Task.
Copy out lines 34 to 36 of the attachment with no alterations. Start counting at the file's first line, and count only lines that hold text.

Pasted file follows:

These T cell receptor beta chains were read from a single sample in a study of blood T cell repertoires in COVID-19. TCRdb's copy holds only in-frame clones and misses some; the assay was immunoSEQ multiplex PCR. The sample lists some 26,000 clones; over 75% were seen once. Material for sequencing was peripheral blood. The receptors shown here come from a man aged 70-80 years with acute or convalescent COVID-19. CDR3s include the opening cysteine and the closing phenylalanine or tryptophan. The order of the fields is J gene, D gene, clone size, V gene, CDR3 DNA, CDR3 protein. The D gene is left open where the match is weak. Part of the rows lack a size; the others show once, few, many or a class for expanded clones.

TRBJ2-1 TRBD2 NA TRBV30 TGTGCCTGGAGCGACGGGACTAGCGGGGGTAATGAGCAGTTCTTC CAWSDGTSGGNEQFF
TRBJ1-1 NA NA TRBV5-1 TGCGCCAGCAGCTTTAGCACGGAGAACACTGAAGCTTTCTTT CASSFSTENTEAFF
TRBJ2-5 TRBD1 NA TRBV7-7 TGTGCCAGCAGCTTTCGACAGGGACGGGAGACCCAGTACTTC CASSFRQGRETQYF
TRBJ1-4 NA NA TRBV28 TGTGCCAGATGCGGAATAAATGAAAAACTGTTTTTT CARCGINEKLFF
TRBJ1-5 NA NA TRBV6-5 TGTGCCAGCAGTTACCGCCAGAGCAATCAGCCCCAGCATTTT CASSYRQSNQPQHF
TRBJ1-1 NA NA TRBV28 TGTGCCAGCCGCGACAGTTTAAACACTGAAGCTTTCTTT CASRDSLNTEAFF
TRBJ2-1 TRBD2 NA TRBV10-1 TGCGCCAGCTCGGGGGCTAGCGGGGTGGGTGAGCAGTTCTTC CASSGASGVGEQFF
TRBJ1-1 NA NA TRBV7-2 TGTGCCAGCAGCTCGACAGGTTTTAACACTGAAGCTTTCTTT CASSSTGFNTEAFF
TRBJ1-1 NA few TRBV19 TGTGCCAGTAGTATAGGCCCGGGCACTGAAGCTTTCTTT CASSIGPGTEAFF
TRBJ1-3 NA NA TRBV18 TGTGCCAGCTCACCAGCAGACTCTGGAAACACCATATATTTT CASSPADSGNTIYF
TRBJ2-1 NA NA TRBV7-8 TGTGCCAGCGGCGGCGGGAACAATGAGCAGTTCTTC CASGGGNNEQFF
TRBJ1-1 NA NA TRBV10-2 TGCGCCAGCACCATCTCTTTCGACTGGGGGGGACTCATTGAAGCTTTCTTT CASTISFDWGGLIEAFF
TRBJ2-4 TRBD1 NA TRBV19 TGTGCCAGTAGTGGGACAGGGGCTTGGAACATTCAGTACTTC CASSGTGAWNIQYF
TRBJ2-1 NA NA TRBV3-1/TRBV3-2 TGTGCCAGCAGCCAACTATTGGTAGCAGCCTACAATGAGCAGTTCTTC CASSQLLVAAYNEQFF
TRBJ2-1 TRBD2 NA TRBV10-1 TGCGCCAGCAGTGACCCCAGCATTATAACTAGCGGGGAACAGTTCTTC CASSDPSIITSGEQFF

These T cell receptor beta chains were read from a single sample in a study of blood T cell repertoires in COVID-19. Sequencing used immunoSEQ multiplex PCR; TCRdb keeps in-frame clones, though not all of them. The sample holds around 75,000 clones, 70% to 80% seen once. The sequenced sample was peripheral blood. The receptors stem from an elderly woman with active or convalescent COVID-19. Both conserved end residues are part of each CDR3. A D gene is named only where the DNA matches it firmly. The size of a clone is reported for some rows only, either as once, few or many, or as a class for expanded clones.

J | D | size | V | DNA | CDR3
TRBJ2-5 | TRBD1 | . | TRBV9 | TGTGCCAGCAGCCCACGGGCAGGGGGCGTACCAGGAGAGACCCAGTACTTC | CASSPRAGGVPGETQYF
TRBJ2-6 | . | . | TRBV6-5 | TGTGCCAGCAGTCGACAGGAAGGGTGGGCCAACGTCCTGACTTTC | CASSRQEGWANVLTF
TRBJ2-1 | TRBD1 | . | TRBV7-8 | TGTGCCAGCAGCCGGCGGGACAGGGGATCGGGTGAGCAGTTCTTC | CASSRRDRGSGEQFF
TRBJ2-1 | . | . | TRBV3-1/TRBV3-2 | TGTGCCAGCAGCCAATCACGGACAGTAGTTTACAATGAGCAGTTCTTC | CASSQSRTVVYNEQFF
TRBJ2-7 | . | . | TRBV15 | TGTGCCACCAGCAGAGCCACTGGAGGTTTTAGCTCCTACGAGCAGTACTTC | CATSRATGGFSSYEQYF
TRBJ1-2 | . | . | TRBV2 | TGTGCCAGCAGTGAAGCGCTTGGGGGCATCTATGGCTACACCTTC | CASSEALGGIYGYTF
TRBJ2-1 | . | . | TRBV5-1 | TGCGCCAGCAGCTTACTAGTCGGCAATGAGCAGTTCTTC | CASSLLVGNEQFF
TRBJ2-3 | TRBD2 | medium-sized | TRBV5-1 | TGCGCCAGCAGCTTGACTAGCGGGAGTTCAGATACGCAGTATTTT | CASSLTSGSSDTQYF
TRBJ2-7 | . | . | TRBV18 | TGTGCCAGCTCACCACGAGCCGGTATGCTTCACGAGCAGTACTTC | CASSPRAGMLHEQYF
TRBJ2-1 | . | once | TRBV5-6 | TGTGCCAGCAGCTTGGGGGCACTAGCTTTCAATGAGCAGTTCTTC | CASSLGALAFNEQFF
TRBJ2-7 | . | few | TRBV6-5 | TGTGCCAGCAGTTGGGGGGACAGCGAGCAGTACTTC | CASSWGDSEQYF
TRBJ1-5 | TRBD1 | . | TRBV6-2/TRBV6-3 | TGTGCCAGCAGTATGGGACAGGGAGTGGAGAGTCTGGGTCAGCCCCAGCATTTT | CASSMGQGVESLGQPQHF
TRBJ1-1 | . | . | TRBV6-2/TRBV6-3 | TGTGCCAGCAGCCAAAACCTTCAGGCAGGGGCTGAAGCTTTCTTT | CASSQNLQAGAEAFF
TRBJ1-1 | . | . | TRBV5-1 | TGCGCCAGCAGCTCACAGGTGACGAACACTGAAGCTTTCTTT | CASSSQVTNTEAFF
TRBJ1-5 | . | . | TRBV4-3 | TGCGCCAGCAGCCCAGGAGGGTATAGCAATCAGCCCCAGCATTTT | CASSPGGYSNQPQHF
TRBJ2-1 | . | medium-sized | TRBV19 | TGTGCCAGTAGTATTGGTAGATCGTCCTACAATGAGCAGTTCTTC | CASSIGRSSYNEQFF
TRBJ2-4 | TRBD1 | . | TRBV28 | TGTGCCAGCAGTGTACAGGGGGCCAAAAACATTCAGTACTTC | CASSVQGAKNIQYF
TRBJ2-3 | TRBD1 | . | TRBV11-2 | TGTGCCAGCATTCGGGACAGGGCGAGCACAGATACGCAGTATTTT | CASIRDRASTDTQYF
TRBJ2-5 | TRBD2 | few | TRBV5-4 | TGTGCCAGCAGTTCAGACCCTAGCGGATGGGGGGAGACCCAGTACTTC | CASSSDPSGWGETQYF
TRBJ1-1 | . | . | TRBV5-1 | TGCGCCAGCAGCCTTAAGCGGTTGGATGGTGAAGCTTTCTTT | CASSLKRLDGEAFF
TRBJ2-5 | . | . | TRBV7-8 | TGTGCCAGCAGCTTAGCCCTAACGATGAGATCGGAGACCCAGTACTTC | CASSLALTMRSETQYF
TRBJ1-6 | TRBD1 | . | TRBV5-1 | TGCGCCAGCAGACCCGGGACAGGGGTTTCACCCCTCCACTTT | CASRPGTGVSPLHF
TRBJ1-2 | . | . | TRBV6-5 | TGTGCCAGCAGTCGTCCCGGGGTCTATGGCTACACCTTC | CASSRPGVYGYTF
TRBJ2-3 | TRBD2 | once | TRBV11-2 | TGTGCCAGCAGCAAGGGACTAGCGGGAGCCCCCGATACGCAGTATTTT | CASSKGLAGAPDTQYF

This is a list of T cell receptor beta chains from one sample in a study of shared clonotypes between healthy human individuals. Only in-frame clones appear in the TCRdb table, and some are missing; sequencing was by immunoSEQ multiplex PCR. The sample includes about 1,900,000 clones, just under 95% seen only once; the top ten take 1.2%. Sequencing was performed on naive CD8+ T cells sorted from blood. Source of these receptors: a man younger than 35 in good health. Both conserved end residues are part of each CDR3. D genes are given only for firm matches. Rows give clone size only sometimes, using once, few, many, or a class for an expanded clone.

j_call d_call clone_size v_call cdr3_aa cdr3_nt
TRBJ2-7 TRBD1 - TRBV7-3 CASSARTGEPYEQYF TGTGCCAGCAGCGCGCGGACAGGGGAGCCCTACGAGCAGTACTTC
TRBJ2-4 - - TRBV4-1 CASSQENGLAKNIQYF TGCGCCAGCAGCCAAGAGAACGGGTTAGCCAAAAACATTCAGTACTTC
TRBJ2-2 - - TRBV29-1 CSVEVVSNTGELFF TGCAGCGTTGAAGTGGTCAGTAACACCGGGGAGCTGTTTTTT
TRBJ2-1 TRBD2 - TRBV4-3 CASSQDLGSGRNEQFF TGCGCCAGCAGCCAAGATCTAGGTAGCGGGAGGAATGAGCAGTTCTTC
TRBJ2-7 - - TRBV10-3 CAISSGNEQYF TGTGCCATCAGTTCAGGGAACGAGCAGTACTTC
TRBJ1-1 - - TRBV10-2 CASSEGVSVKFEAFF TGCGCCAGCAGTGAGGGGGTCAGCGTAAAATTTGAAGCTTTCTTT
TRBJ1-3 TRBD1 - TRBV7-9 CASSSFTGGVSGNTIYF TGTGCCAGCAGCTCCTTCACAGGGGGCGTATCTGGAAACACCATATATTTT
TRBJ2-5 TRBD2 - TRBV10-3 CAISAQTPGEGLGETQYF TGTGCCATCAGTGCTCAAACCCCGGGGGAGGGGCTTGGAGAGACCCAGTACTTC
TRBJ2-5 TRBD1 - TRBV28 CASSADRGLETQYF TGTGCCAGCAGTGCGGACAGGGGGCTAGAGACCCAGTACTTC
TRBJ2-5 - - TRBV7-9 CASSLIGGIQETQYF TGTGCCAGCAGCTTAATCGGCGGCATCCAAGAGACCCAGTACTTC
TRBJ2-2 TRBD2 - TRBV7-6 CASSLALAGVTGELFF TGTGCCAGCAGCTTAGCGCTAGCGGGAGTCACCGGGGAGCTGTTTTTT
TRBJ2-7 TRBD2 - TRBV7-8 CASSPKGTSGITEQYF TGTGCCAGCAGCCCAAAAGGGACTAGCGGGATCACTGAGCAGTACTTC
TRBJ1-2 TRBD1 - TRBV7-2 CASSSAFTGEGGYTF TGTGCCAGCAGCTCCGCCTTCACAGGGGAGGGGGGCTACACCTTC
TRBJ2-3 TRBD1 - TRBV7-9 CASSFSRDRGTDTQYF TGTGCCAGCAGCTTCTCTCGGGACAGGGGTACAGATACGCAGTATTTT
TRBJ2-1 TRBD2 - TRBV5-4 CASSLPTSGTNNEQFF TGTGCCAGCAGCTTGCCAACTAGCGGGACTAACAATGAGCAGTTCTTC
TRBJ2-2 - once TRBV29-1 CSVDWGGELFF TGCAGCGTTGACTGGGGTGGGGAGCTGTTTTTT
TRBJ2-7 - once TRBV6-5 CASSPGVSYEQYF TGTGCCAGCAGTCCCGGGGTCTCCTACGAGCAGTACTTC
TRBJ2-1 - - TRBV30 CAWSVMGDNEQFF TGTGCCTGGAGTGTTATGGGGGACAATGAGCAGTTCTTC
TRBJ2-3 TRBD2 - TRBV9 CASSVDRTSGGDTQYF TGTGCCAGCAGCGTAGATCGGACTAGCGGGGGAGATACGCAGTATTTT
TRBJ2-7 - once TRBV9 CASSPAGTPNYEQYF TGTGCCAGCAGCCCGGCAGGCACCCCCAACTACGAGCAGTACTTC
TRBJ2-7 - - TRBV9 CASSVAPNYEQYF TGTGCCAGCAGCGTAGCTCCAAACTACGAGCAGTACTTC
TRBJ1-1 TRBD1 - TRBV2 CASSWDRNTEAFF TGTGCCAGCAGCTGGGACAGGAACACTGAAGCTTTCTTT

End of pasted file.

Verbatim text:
TRBJ2-1 | . | medium-sized | TRBV19 | TGTGCCAGTAGTATTGGTAGATCGTCCTACAATGAGCAGTTCTTC | CASSIGRSSYNEQFF
TRBJ2-4 | TRBD1 | . | TRBV28 | TGTGCCAGCAGTGTACAGGGGGCCAAAAACATTCAGTACTTC | CASSVQGAKNIQYF
TRBJ2-3 | TRBD1 | . | TRBV11-2 | TGTGCCAGCATTCGGGACAGGGCGAGCACAGATACGCAGTATTTT | CASIRDRASTDTQYF